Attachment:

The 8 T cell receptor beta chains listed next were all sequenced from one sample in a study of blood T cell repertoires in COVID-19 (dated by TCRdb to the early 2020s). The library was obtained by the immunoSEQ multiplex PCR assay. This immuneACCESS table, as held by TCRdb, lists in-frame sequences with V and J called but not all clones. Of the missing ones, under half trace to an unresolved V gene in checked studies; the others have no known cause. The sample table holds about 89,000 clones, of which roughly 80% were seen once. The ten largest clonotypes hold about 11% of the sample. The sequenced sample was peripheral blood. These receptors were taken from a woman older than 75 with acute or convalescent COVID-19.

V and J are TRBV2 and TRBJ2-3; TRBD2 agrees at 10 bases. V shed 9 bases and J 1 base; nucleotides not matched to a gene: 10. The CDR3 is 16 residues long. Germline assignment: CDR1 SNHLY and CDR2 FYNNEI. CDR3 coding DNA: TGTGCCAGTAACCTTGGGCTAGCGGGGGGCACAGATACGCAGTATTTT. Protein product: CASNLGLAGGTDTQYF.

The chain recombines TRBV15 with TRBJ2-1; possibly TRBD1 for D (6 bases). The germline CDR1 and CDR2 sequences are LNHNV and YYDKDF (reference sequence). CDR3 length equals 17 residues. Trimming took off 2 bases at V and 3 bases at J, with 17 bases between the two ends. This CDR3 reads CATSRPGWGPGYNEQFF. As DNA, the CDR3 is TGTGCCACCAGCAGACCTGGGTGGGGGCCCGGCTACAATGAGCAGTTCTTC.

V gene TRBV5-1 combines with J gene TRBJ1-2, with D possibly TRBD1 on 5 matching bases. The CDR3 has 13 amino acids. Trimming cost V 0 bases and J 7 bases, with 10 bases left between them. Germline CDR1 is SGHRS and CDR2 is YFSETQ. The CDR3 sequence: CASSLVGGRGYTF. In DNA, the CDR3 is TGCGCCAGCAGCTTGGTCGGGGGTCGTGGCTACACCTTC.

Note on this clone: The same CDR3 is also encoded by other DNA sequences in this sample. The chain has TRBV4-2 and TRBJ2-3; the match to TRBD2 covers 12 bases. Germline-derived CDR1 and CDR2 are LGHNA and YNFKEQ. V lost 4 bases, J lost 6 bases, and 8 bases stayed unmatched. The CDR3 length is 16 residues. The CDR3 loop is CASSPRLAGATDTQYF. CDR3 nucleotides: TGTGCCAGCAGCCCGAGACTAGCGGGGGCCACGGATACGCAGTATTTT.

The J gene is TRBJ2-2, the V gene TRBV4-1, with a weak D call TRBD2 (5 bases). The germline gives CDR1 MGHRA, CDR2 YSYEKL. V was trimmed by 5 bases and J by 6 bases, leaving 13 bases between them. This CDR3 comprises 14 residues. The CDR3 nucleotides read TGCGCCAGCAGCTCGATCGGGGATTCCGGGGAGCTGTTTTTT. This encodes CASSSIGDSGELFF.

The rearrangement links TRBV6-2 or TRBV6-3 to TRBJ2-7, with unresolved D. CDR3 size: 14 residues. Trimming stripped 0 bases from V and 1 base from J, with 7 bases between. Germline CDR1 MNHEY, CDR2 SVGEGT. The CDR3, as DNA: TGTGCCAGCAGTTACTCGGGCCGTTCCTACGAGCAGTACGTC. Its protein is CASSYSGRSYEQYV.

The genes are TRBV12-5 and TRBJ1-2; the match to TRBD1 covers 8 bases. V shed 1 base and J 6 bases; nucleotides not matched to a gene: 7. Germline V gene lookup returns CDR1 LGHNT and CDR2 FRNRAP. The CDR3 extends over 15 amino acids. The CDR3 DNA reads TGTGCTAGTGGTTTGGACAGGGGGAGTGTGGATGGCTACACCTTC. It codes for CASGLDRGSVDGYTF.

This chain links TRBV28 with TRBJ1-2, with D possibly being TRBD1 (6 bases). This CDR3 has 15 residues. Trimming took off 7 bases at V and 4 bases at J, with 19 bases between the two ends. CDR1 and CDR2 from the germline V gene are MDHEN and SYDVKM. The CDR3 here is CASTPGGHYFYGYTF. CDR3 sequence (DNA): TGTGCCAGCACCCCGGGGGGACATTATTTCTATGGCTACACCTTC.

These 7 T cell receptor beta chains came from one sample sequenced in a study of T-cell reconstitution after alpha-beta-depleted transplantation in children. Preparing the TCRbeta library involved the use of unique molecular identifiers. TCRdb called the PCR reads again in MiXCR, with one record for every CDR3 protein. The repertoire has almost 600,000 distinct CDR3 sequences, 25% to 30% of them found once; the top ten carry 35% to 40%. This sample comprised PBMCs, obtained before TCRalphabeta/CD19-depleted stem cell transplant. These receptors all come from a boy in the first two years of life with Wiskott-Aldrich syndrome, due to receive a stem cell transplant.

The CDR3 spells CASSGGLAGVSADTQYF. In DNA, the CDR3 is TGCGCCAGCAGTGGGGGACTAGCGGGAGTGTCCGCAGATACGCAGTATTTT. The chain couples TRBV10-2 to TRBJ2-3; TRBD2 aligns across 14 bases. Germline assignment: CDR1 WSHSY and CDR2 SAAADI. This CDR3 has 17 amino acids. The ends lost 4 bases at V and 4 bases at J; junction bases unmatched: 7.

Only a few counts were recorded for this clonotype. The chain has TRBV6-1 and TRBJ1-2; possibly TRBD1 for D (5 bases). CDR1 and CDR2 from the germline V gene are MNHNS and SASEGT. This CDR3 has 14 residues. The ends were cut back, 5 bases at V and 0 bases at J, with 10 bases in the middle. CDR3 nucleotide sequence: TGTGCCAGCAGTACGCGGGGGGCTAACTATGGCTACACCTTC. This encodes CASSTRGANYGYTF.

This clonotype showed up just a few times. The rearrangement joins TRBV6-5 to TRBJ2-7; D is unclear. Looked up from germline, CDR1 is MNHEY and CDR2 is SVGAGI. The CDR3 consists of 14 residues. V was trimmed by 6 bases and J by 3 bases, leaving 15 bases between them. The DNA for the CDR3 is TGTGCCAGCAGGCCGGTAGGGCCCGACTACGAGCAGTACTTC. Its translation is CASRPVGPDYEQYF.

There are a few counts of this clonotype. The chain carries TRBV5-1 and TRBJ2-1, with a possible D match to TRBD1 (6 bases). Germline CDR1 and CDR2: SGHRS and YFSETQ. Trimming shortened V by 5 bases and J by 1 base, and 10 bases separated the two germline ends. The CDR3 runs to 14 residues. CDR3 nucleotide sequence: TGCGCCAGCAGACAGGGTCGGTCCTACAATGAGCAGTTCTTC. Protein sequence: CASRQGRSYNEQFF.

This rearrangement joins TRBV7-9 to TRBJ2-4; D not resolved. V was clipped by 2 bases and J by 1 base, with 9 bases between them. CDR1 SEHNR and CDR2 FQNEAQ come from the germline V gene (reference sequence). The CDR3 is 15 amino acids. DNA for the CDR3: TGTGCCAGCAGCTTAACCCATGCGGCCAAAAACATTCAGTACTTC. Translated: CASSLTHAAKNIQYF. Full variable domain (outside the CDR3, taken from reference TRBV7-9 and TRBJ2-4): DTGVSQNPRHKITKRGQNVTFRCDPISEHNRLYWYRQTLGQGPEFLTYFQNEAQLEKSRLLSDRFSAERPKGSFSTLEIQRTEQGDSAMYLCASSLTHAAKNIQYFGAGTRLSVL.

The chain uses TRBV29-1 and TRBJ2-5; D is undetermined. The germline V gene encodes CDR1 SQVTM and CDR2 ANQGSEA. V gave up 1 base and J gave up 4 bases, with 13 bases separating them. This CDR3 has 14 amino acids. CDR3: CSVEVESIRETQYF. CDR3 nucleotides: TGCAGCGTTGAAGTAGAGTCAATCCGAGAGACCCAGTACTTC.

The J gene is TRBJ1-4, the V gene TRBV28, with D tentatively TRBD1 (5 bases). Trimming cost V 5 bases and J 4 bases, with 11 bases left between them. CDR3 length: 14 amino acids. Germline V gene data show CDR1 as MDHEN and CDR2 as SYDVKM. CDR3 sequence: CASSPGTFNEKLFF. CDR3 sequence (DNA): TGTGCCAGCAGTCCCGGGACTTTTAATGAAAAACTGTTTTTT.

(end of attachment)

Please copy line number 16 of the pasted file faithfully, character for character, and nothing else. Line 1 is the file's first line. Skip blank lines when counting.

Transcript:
The chain uses TRBV29-1 and TRBJ2-5; D is undetermined. The germline V gene encodes CDR1 SQVTM and CDR2 ANQGSEA. V gave up 1 base and J gave up 4 bases, with 13 bases separating them. This CDR3 has 14 amino acids. CDR3: CSVEVESIRETQYF. CDR3 nucleotides: TGCAGCGTTGAAGTAGAGTCAATCCGAGAGACCCAGTACTTC.